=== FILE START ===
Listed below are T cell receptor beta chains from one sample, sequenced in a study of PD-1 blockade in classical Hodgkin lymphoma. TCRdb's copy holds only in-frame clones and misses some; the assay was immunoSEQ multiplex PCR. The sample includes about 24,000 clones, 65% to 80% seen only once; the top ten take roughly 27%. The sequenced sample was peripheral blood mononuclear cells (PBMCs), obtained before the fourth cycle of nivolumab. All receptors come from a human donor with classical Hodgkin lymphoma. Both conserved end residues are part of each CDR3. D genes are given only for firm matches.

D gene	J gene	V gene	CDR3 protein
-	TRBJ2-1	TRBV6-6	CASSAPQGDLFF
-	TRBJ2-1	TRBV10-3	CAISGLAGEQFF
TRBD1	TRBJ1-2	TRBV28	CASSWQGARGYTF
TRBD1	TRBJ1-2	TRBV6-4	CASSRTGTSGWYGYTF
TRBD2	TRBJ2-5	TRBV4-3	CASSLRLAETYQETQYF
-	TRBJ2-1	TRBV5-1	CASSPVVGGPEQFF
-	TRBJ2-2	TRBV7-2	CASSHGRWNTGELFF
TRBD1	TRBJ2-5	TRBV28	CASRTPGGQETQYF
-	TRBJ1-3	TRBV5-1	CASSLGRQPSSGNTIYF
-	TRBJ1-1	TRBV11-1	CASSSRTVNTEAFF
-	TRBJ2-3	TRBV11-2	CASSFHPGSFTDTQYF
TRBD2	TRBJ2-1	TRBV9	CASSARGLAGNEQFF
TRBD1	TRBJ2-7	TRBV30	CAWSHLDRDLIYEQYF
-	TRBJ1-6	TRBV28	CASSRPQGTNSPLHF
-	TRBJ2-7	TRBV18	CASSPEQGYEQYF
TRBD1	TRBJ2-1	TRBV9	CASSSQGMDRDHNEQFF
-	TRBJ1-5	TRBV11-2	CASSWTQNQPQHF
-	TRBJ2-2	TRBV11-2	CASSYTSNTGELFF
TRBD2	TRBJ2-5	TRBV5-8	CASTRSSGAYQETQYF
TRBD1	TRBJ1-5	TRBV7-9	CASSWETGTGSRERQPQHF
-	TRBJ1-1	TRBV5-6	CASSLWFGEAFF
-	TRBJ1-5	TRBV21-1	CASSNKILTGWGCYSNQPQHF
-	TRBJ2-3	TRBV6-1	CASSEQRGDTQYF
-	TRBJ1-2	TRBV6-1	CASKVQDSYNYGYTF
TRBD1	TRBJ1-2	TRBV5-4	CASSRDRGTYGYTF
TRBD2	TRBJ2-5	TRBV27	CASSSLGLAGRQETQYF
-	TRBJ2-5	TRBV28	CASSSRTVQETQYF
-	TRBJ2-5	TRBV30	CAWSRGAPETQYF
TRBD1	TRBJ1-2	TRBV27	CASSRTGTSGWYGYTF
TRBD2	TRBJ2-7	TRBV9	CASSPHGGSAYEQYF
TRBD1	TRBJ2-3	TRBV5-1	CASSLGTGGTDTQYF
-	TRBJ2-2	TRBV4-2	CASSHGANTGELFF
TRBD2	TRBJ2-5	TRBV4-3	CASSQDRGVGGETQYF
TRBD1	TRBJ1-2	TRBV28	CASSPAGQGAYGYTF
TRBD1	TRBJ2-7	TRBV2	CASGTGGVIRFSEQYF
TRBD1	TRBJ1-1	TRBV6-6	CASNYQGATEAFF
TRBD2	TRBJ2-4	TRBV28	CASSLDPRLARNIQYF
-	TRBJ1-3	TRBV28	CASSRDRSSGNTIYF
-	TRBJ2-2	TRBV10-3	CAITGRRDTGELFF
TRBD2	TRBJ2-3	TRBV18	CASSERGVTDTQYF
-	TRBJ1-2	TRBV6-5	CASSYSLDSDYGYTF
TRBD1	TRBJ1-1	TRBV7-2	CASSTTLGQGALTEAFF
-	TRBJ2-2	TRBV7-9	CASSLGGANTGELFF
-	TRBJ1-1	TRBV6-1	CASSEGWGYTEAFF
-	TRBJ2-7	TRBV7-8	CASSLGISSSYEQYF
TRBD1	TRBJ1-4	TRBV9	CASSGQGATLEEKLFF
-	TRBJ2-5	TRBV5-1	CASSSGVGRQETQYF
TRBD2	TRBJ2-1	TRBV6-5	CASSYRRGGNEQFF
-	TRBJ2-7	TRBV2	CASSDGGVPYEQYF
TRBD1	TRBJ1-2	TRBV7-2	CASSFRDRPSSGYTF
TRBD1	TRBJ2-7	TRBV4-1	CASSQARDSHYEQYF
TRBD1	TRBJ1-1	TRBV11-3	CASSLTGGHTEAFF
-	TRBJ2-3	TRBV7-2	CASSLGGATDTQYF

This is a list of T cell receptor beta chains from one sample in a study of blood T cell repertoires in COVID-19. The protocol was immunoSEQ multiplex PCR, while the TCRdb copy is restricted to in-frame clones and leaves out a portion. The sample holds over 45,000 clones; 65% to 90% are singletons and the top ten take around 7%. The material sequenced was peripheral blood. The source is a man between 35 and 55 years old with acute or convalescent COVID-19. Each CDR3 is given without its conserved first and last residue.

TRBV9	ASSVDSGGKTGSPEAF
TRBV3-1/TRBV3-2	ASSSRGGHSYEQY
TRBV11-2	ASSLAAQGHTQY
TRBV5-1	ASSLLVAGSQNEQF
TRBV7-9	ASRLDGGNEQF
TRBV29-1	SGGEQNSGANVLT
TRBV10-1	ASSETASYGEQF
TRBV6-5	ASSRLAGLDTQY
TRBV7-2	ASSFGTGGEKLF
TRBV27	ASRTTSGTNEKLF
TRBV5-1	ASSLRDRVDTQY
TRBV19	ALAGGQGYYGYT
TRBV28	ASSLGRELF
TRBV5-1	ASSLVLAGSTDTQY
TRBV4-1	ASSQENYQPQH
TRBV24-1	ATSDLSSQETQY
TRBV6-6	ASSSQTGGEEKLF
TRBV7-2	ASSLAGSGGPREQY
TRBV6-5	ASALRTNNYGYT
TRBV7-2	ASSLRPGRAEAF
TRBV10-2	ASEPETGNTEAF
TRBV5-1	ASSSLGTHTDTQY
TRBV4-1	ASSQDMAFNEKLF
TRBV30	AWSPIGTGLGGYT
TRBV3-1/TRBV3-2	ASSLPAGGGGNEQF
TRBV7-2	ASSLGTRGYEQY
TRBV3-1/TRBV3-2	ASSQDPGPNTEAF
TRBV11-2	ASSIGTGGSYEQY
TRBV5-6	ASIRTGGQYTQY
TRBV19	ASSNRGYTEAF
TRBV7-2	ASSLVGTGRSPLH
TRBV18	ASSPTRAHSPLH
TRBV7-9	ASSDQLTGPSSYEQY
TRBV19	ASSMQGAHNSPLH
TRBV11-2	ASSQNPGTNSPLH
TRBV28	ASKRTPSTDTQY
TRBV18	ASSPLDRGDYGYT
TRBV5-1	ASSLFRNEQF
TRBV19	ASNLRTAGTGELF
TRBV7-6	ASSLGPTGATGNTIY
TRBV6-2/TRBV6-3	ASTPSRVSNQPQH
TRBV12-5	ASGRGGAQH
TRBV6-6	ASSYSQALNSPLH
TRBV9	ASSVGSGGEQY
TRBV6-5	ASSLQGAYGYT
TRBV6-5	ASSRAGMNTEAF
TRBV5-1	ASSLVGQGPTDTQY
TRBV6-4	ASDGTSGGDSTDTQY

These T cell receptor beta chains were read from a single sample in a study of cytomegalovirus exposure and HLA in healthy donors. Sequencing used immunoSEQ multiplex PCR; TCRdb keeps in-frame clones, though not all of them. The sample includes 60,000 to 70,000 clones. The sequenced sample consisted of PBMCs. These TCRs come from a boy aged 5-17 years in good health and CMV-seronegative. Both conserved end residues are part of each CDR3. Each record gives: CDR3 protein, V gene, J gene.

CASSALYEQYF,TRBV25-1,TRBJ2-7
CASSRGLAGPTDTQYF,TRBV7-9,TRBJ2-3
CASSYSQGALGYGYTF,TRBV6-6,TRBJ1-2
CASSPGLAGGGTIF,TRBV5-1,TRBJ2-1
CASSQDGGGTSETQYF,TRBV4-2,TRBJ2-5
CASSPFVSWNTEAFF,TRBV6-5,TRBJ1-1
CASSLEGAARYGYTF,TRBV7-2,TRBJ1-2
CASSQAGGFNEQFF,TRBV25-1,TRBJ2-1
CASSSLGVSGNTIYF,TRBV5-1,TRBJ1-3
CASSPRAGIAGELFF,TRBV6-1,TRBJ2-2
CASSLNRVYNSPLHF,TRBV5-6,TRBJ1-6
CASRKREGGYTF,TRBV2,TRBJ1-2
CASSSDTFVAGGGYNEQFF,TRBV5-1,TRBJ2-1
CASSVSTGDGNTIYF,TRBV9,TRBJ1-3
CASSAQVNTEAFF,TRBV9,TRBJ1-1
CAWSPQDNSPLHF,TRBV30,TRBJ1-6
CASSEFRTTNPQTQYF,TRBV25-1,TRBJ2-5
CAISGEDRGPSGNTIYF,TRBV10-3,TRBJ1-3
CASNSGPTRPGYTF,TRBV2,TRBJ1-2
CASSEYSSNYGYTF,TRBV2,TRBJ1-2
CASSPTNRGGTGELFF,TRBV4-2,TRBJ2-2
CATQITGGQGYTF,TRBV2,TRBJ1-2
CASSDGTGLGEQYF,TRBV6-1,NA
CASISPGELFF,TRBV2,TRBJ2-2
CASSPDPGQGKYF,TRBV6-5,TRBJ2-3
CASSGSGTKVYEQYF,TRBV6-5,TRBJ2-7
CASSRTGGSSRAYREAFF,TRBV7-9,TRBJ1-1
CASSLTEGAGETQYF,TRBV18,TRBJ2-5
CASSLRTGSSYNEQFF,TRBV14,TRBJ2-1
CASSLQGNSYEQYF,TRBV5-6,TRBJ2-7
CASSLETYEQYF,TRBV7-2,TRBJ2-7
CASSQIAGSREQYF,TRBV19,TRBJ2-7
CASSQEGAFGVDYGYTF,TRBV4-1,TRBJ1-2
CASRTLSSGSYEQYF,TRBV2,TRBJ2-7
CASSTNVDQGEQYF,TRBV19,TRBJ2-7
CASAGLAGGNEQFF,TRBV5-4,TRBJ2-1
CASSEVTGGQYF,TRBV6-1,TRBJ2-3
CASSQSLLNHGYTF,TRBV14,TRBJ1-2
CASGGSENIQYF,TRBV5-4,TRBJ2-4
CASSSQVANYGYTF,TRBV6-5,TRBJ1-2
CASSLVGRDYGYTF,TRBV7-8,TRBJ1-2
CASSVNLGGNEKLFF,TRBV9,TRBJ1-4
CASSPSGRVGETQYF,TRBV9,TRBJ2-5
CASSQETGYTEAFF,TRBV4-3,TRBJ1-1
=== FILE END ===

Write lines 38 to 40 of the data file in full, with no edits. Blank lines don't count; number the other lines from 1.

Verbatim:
TRBD1	TRBJ1-1	TRBV6-6	CASNYQGATEAFF
TRBD2	TRBJ2-4	TRBV28	CASSLDPRLARNIQYF
-	TRBJ1-3	TRBV28	CASSRDRSSGNTIYF